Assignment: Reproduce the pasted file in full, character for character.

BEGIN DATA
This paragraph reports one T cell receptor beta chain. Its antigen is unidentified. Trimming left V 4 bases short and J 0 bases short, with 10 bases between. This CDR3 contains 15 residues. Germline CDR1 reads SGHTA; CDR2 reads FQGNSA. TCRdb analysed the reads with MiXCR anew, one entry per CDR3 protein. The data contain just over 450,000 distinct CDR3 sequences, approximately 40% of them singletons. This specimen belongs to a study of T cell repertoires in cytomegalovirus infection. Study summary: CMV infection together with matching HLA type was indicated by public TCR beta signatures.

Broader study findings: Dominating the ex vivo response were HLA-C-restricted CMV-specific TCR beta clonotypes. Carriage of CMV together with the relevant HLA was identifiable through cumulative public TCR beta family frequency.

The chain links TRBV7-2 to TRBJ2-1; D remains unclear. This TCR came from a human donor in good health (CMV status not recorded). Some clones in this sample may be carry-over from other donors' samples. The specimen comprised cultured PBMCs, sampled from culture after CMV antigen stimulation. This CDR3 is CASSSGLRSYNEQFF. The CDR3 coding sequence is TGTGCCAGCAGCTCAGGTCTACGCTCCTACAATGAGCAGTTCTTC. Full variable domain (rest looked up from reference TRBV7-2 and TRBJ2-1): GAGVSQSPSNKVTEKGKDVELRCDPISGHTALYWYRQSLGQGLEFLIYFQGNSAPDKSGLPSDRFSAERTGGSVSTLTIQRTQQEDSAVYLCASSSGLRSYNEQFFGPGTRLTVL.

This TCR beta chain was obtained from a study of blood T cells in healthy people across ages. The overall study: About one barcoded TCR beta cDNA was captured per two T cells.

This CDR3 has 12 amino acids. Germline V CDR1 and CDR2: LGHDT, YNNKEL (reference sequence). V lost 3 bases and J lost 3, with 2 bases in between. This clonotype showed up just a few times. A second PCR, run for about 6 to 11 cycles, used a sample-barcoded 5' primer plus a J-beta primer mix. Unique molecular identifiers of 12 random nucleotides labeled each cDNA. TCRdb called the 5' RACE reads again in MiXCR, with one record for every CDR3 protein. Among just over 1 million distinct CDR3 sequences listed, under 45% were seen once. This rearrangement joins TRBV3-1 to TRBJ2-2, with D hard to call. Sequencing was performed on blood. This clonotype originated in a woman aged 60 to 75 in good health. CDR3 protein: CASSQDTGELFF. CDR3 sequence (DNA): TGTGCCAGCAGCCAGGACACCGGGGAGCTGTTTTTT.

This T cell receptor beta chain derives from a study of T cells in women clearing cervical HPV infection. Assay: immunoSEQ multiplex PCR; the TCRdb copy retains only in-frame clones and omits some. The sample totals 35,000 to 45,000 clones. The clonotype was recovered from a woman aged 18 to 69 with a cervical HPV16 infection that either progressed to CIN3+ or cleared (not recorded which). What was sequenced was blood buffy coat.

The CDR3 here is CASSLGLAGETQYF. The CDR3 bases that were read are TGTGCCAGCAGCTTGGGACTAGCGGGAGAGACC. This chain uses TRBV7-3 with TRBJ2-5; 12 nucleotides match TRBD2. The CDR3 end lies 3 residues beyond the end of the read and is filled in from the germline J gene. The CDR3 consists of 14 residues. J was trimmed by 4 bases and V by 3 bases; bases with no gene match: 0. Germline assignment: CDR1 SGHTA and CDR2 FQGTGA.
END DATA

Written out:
This paragraph reports one T cell receptor beta chain. Its antigen is unidentified. Trimming left V 4 bases short and J 0 bases short, with 10 bases between. This CDR3 contains 15 residues. Germline CDR1 reads SGHTA; CDR2 reads FQGNSA. TCRdb analysed the reads with MiXCR anew, one entry per CDR3 protein. The data contain just over 450,000 distinct CDR3 sequences, approximately 40% of them singletons. This specimen belongs to a study of T cell repertoires in cytomegalovirus infection. Study summary: CMV infection together with matching HLA type was indicated by public TCR beta signatures.

Broader study findings: Dominating the ex vivo response were HLA-C-restricted CMV-specific TCR beta clonotypes. Carriage of CMV together with the relevant HLA was identifiable through cumulative public TCR beta family frequency.

The chain links TRBV7-2 to TRBJ2-1; D remains unclear. This TCR came from a human donor in good health (CMV status not recorded). Some clones in this sample may be carry-over from other donors' samples. The specimen comprised cultured PBMCs, sampled from culture after CMV antigen stimulation. This CDR3 is CASSSGLRSYNEQFF. The CDR3 coding sequence is TGTGCCAGCAGCTCAGGTCTACGCTCCTACAATGAGCAGTTCTTC. Full variable domain (rest looked up from reference TRBV7-2 and TRBJ2-1): GAGVSQSPSNKVTEKGKDVELRCDPISGHTALYWYRQSLGQGLEFLIYFQGNSAPDKSGLPSDRFSAERTGGSVSTLTIQRTQQEDSAVYLCASSSGLRSYNEQFFGPGTRLTVL.

This TCR beta chain was obtained from a study of blood T cells in healthy people across ages. The overall study: About one barcoded TCR beta cDNA was captured per two T cells.

This CDR3 has 12 amino acids. Germline V CDR1 and CDR2: LGHDT, YNNKEL (reference sequence). V lost 3 bases and J lost 3, with 2 bases in between. This clonotype showed up just a few times. A second PCR, run for about 6 to 11 cycles, used a sample-barcoded 5' primer plus a J-beta primer mix. Unique molecular identifiers of 12 random nucleotides labeled each cDNA. TCRdb called the 5' RACE reads again in MiXCR, with one record for every CDR3 protein. Among just over 1 million distinct CDR3 sequences listed, under 45% were seen once. This rearrangement joins TRBV3-1 to TRBJ2-2, with D hard to call. Sequencing was performed on blood. This clonotype originated in a woman aged 60 to 75 in good health. CDR3 protein: CASSQDTGELFF. CDR3 sequence (DNA): TGTGCCAGCAGCCAGGACACCGGGGAGCTGTTTTTT.

This T cell receptor beta chain derives from a study of T cells in women clearing cervical HPV infection. Assay: immunoSEQ multiplex PCR; the TCRdb copy retains only in-frame clones and omits some. The sample totals 35,000 to 45,000 clones. The clonotype was recovered from a woman aged 18 to 69 with a cervical HPV16 infection that either progressed to CIN3+ or cleared (not recorded which). What was sequenced was blood buffy coat.

The CDR3 here is CASSLGLAGETQYF. The CDR3 bases that were read are TGTGCCAGCAGCTTGGGACTAGCGGGAGAGACC. This chain uses TRBV7-3 with TRBJ2-5; 12 nucleotides match TRBD2. The CDR3 end lies 3 residues beyond the end of the read and is filled in from the germline J gene. The CDR3 consists of 14 residues. J was trimmed by 4 bases and V by 3 bases; bases with no gene match: 0. Germline assignment: CDR1 SGHTA and CDR2 FQGTGA.